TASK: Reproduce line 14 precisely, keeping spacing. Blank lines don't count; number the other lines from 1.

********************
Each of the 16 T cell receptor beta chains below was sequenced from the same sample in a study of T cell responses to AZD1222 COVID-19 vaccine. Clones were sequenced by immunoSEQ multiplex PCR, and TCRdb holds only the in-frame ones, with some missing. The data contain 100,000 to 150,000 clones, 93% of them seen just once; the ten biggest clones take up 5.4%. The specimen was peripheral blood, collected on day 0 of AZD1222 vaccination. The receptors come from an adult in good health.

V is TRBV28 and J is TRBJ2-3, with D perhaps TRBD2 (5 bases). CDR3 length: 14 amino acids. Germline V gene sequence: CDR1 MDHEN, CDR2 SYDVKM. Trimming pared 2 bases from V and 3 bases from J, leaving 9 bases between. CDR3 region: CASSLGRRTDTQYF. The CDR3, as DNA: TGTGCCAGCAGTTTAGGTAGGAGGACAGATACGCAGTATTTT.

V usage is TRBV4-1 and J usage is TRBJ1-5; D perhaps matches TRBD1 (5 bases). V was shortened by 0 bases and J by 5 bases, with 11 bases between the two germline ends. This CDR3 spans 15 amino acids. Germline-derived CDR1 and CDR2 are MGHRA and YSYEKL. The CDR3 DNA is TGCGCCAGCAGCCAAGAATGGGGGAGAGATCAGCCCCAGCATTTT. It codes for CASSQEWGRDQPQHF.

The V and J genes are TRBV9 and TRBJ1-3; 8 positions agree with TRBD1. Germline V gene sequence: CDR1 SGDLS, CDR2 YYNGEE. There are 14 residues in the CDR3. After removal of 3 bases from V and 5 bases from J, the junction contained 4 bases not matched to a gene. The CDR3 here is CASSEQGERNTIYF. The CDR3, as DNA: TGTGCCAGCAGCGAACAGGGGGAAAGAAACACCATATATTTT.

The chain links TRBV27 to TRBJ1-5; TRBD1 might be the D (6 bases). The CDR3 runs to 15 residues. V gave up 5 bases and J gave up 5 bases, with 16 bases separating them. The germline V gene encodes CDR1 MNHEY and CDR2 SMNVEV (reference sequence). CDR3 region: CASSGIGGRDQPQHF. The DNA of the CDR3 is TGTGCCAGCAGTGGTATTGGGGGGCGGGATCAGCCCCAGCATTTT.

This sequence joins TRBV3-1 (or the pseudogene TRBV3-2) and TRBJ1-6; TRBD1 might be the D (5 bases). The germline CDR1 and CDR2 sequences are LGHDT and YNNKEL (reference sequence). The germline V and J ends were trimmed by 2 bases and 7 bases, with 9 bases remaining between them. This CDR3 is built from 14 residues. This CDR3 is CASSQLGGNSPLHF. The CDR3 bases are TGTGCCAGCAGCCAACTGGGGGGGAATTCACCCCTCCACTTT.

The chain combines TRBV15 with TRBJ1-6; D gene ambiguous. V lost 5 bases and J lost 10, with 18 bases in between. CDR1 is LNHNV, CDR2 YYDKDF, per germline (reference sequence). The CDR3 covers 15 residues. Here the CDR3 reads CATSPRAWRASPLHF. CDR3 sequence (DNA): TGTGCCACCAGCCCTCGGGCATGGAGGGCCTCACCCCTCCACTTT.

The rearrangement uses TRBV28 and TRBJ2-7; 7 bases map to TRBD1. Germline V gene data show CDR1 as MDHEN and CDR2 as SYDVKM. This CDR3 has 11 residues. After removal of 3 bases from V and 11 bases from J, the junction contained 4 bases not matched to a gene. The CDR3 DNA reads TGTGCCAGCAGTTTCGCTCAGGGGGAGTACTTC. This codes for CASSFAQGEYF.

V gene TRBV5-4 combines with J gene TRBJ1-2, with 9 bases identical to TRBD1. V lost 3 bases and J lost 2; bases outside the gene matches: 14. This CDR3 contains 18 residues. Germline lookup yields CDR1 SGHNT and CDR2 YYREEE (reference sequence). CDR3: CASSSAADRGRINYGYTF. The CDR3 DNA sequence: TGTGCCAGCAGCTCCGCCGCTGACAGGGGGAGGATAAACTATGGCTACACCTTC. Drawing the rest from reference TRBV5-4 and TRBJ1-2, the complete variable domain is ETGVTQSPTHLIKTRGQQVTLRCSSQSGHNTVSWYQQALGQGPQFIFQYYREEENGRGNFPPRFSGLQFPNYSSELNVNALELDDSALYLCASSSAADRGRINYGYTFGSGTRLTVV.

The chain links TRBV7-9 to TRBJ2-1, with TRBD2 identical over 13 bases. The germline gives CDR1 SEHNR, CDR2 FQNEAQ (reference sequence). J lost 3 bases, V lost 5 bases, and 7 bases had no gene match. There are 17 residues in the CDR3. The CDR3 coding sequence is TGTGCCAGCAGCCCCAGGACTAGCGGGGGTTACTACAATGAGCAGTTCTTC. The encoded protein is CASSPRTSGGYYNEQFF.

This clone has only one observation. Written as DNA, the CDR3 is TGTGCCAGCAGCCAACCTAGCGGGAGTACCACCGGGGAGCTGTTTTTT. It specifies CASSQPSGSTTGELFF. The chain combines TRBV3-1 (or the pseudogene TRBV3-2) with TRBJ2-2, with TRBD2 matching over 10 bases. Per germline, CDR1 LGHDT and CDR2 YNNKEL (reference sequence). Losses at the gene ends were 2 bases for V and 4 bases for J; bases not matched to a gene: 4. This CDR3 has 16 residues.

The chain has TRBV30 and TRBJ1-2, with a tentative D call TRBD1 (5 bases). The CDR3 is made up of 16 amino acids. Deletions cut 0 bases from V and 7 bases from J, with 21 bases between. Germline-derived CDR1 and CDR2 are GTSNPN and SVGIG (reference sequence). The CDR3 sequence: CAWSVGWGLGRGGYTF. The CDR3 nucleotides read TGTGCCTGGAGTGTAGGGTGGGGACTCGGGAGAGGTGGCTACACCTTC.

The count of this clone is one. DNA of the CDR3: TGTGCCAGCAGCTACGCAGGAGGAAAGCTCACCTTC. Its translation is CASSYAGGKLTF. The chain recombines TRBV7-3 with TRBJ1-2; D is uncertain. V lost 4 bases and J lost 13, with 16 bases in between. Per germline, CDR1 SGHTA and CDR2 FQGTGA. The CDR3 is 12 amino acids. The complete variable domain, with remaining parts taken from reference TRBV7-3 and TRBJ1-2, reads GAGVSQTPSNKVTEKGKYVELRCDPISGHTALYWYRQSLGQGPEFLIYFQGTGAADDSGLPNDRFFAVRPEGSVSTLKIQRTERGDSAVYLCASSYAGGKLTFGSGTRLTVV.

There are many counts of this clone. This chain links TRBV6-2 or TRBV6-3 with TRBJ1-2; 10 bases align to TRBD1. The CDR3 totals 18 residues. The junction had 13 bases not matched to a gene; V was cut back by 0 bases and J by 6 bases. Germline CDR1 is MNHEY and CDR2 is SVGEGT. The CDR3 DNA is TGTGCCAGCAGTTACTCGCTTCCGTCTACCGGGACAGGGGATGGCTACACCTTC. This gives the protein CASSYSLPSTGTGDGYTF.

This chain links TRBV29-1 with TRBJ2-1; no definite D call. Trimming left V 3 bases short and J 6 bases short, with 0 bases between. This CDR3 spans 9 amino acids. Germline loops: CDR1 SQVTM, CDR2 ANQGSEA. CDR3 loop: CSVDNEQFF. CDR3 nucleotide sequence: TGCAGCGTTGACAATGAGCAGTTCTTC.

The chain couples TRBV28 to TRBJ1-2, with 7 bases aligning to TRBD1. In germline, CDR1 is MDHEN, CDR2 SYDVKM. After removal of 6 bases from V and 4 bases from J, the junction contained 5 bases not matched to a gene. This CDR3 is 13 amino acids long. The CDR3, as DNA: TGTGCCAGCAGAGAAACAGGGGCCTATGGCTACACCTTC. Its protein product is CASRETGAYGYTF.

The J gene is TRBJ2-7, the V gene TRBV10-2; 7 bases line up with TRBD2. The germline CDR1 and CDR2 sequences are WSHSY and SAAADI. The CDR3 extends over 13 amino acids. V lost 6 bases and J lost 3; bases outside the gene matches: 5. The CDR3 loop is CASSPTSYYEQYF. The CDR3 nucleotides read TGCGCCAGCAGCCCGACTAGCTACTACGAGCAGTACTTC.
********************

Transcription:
There are many counts of this clone. This chain links TRBV6-2 or TRBV6-3 with TRBJ1-2; 10 bases align to TRBD1. The CDR3 totals 18 residues. The junction had 13 bases not matched to a gene; V was cut back by 0 bases and J by 6 bases. Germline CDR1 is MNHEY and CDR2 is SVGEGT. The CDR3 DNA is TGTGCCAGCAGTTACTCGCTTCCGTCTACCGGGACAGGGGATGGCTACACCTTC. This gives the protein CASSYSLPSTGTGDGYTF.